Effect of a Prospective Opioid Reduction Intervention on Opioid Prescribing and Use after Radical Prostatectomy: Results of the ORIOLES Initiative.

To evaluate the effect of a prospective opioid reduction intervention after radical prostatectomy (based on a surgery-specific guideline and education) on post-discharge opioid prescribing, use, disposal, and need for additional opioid mediation.

A prospective, non-randomized, pre-post interventional trial of patients undergoing radical prostatectomy for prostate cancer (August 2017-November 2018) was conducted as part of ORIOLES. An evidence-based intervention including a discharge sheet, nursing education, and standardized prescribing guideline was applied with primary outcome of total oral morphine equivalents (OMEQ) used after surgery. Secondary outcomes included opioid prescribing, opioid disposal, need for additional opioid medication, and presence of incisional/post-surgical abdominal pain past 30-days.

A total of 214 (pre-intervention arm) and 229 (post-intervention arm) adult patients were enrolled (100% follow-up). The intervention reduced post-discharge opioid prescribing (224.3mg to 120.3mg; -46.4%, p=0.01), reduced opioid use (52.1mg to 38.3mg; -26.5%, p<0.01), and increased opioid disposal (+13.5%, p<0.01). Greater prescribing of opioids at discharge, higher BMI, and use of opioid medication prior to surgery were independently associated with greater post-discharge opioid use while history of a chronic pain diagnosis was not statistically significant. In the post-intervention cohort, 2.2% of patients needed additional medication for post-surgical pain (0.9% obtained a prescription), and 1.3% initiated long-term use.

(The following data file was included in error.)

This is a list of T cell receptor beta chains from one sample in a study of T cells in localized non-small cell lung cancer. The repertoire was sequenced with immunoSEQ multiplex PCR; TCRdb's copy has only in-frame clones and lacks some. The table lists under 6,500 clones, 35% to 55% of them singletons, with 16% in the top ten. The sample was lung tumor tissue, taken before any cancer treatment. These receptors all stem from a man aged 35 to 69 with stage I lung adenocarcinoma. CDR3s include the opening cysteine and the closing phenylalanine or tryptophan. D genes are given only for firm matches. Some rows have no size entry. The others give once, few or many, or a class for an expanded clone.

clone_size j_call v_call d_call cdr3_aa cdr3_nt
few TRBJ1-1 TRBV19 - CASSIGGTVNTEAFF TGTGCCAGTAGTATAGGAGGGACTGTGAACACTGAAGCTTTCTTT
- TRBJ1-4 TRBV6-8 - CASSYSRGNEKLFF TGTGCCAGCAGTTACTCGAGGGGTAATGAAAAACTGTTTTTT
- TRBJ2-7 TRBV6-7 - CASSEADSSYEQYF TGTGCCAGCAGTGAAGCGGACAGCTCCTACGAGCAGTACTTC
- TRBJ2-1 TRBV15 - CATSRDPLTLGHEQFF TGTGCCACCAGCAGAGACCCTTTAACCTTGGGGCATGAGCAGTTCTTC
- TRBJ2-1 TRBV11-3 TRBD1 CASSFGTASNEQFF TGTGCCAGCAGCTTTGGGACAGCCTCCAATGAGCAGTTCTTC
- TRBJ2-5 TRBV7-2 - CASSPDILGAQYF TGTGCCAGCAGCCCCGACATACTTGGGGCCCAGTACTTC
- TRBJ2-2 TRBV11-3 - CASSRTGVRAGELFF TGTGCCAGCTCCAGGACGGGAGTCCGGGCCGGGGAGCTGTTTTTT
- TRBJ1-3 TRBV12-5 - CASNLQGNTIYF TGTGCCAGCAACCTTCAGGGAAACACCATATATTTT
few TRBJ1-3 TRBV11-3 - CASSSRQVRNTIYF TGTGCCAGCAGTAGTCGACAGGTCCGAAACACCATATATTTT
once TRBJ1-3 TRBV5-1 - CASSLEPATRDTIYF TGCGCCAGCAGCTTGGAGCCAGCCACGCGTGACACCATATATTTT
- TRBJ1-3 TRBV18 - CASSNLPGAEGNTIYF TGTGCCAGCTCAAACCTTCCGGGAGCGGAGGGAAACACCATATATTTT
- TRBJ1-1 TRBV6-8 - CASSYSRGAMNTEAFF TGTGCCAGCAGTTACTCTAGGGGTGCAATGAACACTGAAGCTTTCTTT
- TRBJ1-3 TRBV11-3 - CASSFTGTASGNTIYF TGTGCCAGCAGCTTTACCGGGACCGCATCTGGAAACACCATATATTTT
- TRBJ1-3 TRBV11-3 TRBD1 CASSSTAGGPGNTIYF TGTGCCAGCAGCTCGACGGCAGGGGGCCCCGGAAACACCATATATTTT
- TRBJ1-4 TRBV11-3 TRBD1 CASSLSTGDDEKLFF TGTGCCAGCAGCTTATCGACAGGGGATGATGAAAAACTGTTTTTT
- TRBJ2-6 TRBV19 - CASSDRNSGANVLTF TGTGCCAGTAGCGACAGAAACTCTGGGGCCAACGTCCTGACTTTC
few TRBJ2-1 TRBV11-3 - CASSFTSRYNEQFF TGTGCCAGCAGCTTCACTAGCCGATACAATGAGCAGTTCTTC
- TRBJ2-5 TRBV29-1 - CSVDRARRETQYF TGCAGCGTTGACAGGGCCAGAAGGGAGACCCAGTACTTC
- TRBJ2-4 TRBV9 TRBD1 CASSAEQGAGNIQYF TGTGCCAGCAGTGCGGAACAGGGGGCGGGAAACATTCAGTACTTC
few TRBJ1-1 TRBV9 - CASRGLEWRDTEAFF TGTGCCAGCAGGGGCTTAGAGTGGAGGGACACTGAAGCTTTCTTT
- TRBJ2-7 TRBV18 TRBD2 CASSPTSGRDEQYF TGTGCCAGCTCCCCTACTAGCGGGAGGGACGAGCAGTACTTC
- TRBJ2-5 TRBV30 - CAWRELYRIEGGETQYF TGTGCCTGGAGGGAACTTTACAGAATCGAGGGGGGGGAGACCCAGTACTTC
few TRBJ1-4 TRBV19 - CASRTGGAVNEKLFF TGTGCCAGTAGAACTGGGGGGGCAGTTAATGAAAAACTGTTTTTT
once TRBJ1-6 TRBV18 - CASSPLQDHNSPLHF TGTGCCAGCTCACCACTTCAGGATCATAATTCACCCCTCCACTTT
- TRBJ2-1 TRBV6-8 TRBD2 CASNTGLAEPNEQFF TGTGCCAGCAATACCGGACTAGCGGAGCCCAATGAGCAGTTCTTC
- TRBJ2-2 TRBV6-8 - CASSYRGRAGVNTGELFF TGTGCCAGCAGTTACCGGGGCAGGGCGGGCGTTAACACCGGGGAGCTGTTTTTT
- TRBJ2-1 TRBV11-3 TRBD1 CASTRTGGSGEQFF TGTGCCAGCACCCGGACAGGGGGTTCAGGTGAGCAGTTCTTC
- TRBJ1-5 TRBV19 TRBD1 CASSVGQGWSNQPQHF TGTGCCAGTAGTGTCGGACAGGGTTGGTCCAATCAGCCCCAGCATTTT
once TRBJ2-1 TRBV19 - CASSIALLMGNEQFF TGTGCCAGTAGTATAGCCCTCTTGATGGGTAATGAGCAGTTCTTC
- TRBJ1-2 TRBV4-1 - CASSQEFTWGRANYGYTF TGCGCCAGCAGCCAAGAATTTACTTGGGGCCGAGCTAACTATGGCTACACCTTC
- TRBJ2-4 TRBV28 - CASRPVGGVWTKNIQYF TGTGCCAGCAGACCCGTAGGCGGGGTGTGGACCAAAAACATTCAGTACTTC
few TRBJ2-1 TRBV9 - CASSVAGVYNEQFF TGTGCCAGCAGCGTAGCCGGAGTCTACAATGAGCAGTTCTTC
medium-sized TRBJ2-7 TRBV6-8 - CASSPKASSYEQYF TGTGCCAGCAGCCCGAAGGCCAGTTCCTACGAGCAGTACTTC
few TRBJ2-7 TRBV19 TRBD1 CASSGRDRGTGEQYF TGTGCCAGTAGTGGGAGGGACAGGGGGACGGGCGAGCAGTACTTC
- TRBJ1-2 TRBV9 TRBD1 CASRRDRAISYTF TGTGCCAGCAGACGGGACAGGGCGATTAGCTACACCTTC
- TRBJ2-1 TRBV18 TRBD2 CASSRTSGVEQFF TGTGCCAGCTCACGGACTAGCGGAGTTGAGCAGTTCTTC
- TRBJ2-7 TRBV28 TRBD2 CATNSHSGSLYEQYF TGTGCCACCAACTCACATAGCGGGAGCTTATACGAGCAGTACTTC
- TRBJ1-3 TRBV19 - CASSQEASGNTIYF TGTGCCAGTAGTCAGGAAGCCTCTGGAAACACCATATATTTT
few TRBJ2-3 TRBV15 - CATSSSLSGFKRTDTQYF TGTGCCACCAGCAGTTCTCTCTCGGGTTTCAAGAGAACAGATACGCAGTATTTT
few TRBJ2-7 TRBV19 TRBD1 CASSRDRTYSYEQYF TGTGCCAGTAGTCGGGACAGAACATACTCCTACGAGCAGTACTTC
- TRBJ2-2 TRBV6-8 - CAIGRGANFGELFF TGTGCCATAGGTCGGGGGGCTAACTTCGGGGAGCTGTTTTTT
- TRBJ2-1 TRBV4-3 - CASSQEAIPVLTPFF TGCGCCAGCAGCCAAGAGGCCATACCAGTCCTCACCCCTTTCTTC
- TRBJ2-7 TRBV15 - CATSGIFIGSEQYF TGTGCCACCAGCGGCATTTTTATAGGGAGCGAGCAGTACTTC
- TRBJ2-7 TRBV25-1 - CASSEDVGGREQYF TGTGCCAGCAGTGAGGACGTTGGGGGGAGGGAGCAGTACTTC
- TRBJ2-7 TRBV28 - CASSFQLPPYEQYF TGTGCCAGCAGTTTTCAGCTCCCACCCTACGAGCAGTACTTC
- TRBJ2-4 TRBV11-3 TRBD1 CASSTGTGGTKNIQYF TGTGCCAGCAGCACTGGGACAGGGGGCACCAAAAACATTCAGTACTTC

A prospective, evidence-based intervention reduced post-discharge opioid prescribing and use while increasing disposal after radical prostatectomy. Risk factors for increased opioid use were identified. The results support expanding the use of evidence-based opioid reduction interventions to other surgical specialties.

BJU international. 2019 Oct 23 [Epub ahead of print]

Hiten D Patel, Farzana A Faisal, Neil D Patel, Christian P Pavlovich, Mohamad E Allaf, Misop Han, Amin S Herati

The James Buchanan Brady Urological Institute and Department of Urology, Johns Hopkins University School of Medicine, Baltimore, MD., Department of Anesthesiology and Critical Care Medicine, Johns Hopkins University School of Medicine, Baltimore, MD.